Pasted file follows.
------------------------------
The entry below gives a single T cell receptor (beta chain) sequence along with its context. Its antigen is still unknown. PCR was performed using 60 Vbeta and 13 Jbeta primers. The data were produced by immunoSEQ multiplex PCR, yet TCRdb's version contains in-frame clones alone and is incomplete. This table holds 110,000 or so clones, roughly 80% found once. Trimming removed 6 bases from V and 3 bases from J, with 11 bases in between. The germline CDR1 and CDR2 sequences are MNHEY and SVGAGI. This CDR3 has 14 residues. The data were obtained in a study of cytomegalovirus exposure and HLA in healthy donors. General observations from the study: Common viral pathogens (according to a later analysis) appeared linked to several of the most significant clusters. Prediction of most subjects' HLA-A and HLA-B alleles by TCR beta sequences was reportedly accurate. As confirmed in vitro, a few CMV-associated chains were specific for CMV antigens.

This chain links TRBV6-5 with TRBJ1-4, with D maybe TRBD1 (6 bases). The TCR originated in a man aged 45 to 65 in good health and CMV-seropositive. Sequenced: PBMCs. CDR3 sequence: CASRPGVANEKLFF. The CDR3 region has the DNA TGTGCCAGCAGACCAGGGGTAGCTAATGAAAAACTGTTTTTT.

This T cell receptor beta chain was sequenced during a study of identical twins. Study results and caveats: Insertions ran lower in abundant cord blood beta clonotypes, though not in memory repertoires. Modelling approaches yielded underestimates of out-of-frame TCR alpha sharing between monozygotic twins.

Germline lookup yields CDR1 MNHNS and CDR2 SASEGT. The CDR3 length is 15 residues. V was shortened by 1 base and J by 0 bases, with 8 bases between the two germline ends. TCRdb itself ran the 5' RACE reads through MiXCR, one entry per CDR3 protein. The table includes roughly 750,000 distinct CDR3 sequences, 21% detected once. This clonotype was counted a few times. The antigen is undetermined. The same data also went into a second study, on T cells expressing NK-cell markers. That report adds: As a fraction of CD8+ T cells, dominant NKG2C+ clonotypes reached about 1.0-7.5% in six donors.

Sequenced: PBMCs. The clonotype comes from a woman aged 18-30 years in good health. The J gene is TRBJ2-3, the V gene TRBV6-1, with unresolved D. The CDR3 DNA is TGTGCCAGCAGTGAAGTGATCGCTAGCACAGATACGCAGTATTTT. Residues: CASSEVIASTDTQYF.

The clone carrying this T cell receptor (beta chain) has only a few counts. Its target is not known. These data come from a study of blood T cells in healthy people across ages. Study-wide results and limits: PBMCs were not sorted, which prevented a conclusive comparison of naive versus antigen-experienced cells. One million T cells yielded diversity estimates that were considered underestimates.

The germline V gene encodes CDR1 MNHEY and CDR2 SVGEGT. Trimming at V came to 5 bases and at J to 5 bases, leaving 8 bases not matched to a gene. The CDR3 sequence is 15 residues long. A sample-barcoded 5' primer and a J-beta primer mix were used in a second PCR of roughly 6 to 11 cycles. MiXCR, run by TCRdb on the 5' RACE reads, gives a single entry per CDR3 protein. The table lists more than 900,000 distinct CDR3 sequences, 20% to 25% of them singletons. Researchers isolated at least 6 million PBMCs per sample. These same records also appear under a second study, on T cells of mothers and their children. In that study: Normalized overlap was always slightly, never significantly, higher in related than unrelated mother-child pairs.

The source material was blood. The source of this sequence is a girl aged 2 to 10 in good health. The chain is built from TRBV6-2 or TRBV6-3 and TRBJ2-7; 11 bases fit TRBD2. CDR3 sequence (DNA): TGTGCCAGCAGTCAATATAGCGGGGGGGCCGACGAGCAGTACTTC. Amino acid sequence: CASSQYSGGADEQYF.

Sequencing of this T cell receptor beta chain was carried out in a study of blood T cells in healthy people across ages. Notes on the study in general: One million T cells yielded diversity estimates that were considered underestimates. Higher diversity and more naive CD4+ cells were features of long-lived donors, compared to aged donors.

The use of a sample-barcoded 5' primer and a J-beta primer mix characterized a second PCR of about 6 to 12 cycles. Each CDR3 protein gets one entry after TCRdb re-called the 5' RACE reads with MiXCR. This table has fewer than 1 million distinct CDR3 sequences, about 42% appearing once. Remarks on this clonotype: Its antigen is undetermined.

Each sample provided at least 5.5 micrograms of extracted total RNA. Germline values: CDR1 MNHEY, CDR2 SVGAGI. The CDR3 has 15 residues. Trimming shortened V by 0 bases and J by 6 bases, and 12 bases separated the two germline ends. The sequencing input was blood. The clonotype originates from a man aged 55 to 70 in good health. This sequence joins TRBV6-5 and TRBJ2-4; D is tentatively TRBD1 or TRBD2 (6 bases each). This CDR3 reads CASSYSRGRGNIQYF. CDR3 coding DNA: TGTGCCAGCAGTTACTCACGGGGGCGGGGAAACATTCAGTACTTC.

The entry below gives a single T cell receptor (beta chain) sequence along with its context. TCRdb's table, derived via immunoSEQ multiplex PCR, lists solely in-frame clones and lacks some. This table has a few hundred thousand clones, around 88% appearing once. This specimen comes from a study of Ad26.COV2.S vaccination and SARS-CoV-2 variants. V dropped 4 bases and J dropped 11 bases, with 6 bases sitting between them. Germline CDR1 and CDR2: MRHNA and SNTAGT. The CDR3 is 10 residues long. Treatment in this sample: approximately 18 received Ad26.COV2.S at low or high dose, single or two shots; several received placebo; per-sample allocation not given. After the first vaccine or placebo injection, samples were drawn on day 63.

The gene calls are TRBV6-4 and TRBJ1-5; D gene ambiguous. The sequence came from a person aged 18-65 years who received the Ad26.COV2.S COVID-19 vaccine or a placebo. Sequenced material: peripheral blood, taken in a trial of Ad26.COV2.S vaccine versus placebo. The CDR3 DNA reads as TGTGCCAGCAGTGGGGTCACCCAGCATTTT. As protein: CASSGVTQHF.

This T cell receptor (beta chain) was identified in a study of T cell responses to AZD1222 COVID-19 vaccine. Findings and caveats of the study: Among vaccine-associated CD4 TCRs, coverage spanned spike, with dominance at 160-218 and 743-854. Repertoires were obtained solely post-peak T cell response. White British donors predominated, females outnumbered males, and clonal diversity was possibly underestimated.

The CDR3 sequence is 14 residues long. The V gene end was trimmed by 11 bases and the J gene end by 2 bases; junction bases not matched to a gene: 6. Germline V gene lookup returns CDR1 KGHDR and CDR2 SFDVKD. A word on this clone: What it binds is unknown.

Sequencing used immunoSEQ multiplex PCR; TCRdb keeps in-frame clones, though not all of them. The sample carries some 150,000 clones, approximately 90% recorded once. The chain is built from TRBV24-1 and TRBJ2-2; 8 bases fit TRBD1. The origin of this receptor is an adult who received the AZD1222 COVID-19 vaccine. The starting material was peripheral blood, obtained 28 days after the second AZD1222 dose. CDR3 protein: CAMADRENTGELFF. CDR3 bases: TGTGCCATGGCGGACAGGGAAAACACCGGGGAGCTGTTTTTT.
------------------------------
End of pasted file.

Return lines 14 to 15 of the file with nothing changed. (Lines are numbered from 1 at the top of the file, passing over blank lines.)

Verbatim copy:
This T cell receptor (beta chain) was identified in a study of T cell responses to AZD1222 COVID-19 vaccine. Findings and caveats of the study: Among vaccine-associated CD4 TCRs, coverage spanned spike, with dominance at 160-218 and 743-854. Repertoires were obtained solely post-peak T cell response. White British donors predominated, females outnumbered males, and clonal diversity was possibly underestimated.

The CDR3 sequence is 14 residues long. The V gene end was trimmed by 11 bases and the J gene end by 2 bases; junction bases not matched to a gene: 6. Germline V gene lookup returns CDR1 KGHDR and CDR2 SFDVKD. A word on this clone: What it binds is unknown.